A Life in a Day is an incredibly impactful and meaningful immersive experience. Some of our recent participants were keen to share the impact of our oncology experiences. Introducing Kate Nicholson, a Key Account Manager, Oncology and Haematology at Chugai Pharma UK and Folake Ajose-Adeogun, medical manager and Final Medical Signatory in oncology medical affairs at Chugai Pharma UK.
Hear how the experience impacted them and what they are going to do differently as a result.
Lung Cancer Experience: Coughing, Breathing Problems and Waiting
A Life in a Day’s immersive experience of a patient with Lung Cancer is one of our most challenging programs. Participants are faced with decisions and trials throughout the day about what real patients would have to deal with: from breathing problems to receiving results from hospitals.
All A Life in a Day’s experiences are built on the stories of real patients who want their stories to be told. All participants gain a unique insight into what life looks like for real patients.
Katie Nicholson, Key Account Manager Oncology and Haematology at Chugai Pharma UK, was very impressed after she went through the experience of living with lung cancer. She shared with us a vlog taken about the experience, reflecting on the impact it had.
Become a patient for 24 hours
Katie started her morning by seeing a napkin full of blood and getting a call from the GP. One aspect of the experience is live role-play: actors contact participants by phone in multiple roles throughout the experience.
“The doctor had to call me to explain my results and confirm whether or not I had cancer. I used antibiotics, but they did not work. I had an X-ray and they saw something suspicious.”
Waiting for the results from the hospital
Kate asked how difficult it was to receive the results from the hospital – does she have cancer: Yes or no? One aspect that is frequently shared with us during our conversations with patients is the huge anxiety that comes with waiting for their results. “Waiting for results is always terrifying, even if I feel fine,” said one of the patients who survived kidney cancer.
52-year-old Daniel, who had lung cancer, agreed that one of the most frustrating things is waiting.
“Waiting for appointments, waiting for scans, waiting for blood tests, waiting for results, waiting for diagnosis, and then waiting to start treatment. Cancer patients are on limited time, and we waste so much of it waiting”.
During the immersive experience, Katie also felt helpless when she was choosing to wait more or to chase up her results.
“Well, I will wait. It gave me a patient experience how people were helpless waiting for the results and phone calls,” – Katie said.
Participants shared that it is hard to focus on other things during the day whilst waiting for one of the most important calls in life.
Katie Nicholson shared her thoughts about A Life in a Day experience:
Facing the diagnosis
Later, Katie received a call from a doctor confirming stage four non-small cell lung cancer.
“Doctors told me that I have lung cancer, and it is not curable. She (the doctor) said it was not operable. Then for me to say yes to hearing about survival statistics… To be honest, that was too much to take in a single conversation.”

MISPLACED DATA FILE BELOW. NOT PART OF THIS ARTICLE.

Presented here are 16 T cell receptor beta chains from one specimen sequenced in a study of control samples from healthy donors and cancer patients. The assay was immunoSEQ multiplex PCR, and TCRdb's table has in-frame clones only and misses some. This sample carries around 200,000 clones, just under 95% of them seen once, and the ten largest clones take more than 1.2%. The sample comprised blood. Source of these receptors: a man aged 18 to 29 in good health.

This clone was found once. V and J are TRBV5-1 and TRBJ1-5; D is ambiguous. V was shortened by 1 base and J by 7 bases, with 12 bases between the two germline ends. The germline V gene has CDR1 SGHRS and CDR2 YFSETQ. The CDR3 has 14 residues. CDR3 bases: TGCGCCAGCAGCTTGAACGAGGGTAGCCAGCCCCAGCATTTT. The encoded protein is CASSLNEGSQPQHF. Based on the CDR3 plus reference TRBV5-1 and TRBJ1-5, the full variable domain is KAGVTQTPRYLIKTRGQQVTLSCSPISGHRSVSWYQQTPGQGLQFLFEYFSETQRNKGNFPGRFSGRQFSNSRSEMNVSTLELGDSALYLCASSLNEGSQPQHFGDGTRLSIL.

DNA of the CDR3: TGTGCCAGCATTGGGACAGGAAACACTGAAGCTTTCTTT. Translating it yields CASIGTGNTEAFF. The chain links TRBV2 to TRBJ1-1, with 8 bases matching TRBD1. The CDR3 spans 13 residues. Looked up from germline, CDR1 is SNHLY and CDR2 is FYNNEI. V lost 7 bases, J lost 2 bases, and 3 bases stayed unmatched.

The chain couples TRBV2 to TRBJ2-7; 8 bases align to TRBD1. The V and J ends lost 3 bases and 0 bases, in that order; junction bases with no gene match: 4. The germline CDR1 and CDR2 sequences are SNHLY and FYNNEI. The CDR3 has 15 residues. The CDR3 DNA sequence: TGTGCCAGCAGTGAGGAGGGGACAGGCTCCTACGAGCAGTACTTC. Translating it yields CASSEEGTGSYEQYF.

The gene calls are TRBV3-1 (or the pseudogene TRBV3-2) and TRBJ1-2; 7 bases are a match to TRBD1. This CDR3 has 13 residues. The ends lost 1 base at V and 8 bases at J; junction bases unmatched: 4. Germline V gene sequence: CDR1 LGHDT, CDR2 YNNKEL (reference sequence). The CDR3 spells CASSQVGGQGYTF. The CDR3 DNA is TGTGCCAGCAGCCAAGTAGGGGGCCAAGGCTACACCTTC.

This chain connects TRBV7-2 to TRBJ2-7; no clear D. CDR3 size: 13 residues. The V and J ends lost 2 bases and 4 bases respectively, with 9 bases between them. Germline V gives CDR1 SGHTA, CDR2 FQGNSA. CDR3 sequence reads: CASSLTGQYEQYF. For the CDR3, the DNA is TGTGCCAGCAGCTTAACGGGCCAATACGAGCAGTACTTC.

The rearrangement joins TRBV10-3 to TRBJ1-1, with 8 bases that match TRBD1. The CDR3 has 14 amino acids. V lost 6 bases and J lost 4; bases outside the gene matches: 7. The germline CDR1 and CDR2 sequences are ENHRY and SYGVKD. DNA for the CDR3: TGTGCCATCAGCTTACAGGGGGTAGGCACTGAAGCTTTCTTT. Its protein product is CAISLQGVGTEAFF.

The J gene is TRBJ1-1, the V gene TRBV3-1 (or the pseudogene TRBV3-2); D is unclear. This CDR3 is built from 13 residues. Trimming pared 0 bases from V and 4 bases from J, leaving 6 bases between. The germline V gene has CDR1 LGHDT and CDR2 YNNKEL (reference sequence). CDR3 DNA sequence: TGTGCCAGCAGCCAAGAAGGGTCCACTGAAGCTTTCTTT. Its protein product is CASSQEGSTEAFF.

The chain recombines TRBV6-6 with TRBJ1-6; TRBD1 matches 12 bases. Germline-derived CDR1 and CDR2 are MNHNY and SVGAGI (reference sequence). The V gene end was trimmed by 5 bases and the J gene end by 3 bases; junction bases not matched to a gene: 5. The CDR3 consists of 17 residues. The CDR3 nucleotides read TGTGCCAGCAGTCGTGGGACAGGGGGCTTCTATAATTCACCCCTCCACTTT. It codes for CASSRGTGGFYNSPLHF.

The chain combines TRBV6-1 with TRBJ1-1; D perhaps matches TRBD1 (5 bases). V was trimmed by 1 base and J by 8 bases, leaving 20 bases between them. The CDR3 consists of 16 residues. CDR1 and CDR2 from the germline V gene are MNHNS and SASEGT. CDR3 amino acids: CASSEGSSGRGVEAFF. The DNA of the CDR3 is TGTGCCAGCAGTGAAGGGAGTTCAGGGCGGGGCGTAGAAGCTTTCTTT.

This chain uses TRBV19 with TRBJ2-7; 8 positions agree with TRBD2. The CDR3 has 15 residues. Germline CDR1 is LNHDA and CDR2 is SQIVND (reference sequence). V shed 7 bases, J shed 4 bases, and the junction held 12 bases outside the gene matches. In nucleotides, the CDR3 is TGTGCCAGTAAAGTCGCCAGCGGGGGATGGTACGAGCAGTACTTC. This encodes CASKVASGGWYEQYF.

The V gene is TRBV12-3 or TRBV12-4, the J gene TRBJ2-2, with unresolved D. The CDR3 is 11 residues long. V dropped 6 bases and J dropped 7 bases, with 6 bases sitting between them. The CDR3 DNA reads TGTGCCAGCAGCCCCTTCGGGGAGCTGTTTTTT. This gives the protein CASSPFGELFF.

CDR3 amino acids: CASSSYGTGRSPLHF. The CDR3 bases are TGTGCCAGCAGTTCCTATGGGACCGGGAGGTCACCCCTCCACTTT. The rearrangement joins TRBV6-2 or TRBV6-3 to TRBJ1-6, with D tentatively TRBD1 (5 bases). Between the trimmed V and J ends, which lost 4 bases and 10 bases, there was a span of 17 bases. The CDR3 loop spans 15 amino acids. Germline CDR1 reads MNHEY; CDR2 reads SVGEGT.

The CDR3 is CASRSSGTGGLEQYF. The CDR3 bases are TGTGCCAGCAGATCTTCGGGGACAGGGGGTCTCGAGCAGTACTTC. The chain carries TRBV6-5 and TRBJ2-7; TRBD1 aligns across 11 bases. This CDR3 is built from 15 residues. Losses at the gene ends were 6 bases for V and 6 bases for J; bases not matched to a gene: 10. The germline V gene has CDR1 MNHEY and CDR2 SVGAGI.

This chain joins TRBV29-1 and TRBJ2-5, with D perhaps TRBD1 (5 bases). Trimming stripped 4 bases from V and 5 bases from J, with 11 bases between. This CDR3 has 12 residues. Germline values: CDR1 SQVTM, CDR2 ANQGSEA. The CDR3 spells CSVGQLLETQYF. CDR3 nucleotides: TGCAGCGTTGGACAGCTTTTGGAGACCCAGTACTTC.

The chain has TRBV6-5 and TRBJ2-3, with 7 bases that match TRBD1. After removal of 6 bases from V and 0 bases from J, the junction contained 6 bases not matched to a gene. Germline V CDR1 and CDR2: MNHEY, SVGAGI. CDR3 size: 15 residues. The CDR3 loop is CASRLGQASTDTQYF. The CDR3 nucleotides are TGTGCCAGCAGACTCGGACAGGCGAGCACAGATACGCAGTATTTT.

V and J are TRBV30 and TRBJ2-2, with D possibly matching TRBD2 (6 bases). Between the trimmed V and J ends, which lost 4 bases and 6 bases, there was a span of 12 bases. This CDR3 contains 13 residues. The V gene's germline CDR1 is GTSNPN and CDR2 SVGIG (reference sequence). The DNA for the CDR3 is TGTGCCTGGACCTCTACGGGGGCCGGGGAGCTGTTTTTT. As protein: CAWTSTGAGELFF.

The participant had started medication and received a care package. Doctors said not to stop taking treatment even if side effects start.
“I felt quite anxious thinking when they (doctors) were going to ring. Cause they did not ring at the time that they were supposed to ring when my appointment was supposed to be.”
Immersive experience: How it impacts patients
After Katie completed her 24-hour experience, she shared that it made her see how much patients are going through and dealing with long-term side effects, psychological and physical impact.
“I did not think the emotional side would affect me and it did not at first. Later in the evening it started to impact me more,” – Katie said.
“It Affected Me”: Final Medical Signatory About Immersive Experience
Folake Ajose-Adeogun, Medical Manager and Final Medical Signatory in oncology medical affairs at Chugai Pharma UK, also went through A Life in a Day’s immersive experience and shared her honest feedback.
Folake Ajose-Adeogun said that she felt so many different emotions during the A Life in a Day immersive experience.
“I think I was shocked by how much it affected me. And even though I knew that it was not real, it really made me feel it.”
Folake said she honestly believed what was happening and how her life had changed.
“It really opened my eyes for me in terms of what patients are going through, even though I have worked in oncology for years and I have worked with patients. This experience showed me that I did not know, or I did not understand as much as I thought and how appropriate support is important for patients.”
The immersive experience made Folake see what real patients are going through: not only during treatment, but also after recovery.
Folake Ajose-Adeogun talks about her immersive experience:
Immersive Experience Increases Patient Awareness
She said it is incredibly important for all people working in healthcare and pharma to pick up and opportunity such as A Life in a Day where you can put yourself in patient shoes.
“It is something that people should be doing regularly because you can become a robot. And if there is anything that you can do within your power to make a change for patients in your service, in your hospital, in your day-to-day practice or even if it is the way that you speak – then this is an effective way to do it.”
A Life in a Day’s immersive experiences were created for people who work in life sciences within multiple therapy areas. The goal is to increase patient insight, empathy and understanding.